Arcadia Unified Expanding AVID Program
-Academic Program Pushes Students to the Next Level-
The Arcadia Unified School District is placing a renewed focus on students in the academic middle who have the potential and motivation to be among the top-performing students in the district.
Last year AVID, Advancement Via Individual Determination, was introduced at Arcadia High School. This year, the program is being expanded to First Avenue and Dana middle schools.
“It’s very easy for a student who’s getting by on average grades to just get lost in the system,” said AUSD Board of Education President Cung Nguyen. “By incorporating this structured program, we’re providing additional mentoring to students while teaching them important study and organizational skills that may just be what they need to perform at the next level.”
Currently, roughly 140 students are participating in the AVID program. As part of the AVID elective, two days a week students break into small groups to work on problems they need help with in a variety of subjects. However, instead of simply giving each other the answers, students ask questions to guide each other to the solution. The remaining three days are spent on various lessons that provide students with additional academic support, such as lessons on how to take proper notes, binder organization, how to ask great questions and be efficient in their work.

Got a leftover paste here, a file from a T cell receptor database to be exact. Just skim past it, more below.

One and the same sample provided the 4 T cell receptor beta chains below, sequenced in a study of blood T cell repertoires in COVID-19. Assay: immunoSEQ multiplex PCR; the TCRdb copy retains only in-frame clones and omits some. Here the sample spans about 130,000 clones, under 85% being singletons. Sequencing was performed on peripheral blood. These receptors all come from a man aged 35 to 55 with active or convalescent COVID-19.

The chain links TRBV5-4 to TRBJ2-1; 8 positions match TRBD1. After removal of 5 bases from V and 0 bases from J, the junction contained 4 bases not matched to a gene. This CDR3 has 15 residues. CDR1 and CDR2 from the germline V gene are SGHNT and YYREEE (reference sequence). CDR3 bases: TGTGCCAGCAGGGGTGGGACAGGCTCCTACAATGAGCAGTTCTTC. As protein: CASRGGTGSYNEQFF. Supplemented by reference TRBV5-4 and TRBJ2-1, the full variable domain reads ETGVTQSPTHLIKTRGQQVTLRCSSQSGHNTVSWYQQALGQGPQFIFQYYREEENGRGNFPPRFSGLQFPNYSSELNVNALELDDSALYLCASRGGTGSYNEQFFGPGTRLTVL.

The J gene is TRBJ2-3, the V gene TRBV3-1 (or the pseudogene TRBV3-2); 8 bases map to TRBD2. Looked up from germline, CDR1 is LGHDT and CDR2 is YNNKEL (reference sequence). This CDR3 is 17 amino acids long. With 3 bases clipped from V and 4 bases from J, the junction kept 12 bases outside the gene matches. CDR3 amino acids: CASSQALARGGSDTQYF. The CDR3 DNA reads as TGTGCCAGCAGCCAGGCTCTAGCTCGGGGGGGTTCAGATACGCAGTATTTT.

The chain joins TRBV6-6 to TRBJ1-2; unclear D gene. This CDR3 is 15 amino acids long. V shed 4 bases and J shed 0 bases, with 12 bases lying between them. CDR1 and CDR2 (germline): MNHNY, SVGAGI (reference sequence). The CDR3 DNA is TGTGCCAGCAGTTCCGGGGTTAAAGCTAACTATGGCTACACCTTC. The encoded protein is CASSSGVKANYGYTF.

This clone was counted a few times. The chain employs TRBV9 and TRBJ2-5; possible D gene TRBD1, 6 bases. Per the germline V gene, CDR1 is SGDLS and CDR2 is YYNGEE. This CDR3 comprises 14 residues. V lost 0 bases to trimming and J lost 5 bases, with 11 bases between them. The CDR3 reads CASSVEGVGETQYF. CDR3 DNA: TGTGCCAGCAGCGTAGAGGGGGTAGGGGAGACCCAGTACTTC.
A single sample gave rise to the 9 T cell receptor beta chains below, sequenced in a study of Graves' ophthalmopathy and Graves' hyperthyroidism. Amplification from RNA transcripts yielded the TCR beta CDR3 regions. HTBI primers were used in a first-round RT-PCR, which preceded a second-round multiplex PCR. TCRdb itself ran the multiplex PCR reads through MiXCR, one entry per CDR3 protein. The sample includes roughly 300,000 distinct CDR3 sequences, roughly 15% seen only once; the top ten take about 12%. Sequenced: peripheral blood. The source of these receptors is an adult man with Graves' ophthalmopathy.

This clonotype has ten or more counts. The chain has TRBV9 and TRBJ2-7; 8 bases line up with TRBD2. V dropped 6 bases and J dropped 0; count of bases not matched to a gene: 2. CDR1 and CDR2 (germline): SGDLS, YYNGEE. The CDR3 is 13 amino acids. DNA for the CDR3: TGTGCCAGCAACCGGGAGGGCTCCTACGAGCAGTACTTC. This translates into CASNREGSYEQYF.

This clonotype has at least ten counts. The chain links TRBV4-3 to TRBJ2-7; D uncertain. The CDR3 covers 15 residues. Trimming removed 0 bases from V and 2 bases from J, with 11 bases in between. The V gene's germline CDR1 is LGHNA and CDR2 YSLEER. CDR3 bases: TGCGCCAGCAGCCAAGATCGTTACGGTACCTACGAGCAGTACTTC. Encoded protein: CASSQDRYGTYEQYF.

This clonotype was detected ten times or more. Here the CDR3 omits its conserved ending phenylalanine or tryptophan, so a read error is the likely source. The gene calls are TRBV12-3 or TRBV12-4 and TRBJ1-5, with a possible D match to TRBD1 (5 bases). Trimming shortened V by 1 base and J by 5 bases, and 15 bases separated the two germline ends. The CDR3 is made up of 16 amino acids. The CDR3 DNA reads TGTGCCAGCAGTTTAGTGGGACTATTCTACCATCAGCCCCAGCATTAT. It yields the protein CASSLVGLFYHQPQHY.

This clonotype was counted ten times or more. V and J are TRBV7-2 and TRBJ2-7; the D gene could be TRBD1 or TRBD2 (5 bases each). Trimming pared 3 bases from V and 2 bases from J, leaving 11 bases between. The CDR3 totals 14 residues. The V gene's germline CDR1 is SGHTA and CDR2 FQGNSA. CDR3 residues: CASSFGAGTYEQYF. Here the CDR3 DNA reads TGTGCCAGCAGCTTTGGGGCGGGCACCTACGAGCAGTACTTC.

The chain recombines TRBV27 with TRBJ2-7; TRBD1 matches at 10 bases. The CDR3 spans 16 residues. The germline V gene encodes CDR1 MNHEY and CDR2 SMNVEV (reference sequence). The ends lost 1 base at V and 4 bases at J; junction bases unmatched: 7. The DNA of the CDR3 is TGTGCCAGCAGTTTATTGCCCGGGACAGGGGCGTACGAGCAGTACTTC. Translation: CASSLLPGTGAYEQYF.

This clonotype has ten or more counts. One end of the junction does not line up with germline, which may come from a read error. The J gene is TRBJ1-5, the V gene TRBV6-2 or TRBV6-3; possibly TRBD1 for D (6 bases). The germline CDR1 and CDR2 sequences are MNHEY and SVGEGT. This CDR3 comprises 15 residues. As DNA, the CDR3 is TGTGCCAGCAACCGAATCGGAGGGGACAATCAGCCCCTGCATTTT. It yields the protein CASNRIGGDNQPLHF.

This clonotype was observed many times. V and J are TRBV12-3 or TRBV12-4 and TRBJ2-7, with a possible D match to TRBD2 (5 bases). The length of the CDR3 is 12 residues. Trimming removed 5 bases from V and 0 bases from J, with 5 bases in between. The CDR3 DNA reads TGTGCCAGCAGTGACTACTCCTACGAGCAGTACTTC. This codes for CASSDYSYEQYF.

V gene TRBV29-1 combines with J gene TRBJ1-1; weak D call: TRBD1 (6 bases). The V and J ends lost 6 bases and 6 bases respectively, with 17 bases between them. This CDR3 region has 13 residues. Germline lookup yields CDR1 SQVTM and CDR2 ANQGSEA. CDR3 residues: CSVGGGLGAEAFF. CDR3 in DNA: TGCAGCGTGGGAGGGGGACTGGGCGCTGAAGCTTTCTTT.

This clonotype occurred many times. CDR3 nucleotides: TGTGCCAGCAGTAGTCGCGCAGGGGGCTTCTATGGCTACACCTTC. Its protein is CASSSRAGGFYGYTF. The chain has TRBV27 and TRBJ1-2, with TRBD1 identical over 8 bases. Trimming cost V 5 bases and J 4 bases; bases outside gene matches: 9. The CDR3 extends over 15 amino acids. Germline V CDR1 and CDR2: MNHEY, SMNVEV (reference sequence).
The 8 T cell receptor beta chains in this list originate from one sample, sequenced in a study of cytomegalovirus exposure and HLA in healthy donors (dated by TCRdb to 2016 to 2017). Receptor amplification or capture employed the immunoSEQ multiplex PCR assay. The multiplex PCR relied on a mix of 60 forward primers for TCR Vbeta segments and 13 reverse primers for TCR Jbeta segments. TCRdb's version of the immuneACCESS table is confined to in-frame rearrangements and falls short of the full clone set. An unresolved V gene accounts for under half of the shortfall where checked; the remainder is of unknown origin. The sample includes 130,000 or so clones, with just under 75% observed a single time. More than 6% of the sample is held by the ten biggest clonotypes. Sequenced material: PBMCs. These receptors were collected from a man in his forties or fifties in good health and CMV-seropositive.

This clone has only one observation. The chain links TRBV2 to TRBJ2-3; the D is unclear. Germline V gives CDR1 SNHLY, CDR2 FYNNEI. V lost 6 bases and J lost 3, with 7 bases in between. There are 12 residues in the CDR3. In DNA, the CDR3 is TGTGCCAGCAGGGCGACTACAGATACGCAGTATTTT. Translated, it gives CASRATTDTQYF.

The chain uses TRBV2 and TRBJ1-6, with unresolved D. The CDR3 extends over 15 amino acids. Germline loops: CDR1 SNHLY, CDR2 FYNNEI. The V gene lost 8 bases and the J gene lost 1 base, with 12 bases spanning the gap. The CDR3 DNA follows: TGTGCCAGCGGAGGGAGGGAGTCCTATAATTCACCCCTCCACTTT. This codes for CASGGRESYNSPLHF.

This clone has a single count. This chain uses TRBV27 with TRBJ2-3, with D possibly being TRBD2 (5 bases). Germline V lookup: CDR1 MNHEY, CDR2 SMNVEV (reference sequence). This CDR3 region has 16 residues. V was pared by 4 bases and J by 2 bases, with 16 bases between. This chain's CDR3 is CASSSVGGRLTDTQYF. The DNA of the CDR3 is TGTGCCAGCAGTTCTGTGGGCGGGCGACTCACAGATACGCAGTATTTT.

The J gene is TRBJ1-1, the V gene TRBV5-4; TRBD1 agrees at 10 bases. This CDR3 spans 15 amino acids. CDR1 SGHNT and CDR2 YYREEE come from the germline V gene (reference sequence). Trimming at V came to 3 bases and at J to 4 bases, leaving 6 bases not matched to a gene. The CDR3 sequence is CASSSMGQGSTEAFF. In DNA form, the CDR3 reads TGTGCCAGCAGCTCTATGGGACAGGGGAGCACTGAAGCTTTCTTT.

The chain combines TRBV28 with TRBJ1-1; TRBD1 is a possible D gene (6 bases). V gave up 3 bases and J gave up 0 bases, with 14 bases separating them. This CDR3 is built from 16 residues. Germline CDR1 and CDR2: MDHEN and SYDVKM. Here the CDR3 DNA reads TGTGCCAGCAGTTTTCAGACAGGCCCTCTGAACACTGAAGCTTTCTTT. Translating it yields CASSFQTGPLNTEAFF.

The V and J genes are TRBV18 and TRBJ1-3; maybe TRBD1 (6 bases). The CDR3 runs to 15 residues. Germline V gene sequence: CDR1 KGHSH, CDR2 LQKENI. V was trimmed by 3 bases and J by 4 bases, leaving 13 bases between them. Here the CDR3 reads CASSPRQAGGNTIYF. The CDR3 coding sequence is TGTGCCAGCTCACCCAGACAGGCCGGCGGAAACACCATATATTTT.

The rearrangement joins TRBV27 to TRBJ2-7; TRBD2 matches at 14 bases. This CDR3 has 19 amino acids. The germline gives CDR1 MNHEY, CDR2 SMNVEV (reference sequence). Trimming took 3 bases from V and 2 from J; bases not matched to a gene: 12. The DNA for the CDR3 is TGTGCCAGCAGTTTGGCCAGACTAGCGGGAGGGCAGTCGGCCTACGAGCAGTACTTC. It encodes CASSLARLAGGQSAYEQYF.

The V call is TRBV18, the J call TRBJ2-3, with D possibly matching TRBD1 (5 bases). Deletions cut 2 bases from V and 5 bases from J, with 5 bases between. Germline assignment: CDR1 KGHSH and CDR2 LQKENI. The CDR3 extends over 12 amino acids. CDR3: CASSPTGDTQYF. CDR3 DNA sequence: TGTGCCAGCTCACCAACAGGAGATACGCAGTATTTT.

“Through this process, our students are learning to think more critically and work collaboratively in their search for a solution,” said AUSD Superintendent Joel Shawn. “At the same time, AVID is helping to create a connection between kids and their campuses so that they’re more enthusiastic about learning and reaching their goals.”
During a recent sophomore AVID elective class at Arcadia High School, students spent their classroom time in small groups helping each other solve their problems. They were engaged as they led their classmates to the solution by asking the proper questions.
“This class has been really helpful in terms of organization, because before I was just a mess,” said sophomore Taylor Cadd, who is now in his second year of the AVID program. “Now I am much more organized and I have better study habits.”
Their teacher Leslie Klipstein roams the classroom to help guide students on their tutorial days, teaches formal lessons three days a week and performs “binder checks” every Friday to ensure students are staying organized and have all that they need to be successful in their academics.
“AVID strategies are just good strategies for everyone, teachers and students alike. For some, these come naturally, and others need to be taught this often "hidden curriculum" of how deep learning happens,” Klipstein said. “Anyone can benefit from AVID, and these kids are working hard to reach their full potential. I couldn't be more proud of them.”
In fact, each summer the district sends a new group of teachers across grade levels and subject areas to AVID training so that they may incorporate the strategies into their own AVID and non-AVID classrooms. The district plans to further expand the program next year.
To be accepted into the program, pre-selected students who the district determines may benefit from AVID are interviewed to ensure they are self-motivated to reach higher academic achievement, a main requirement for the program.
Application information will be available in early spring.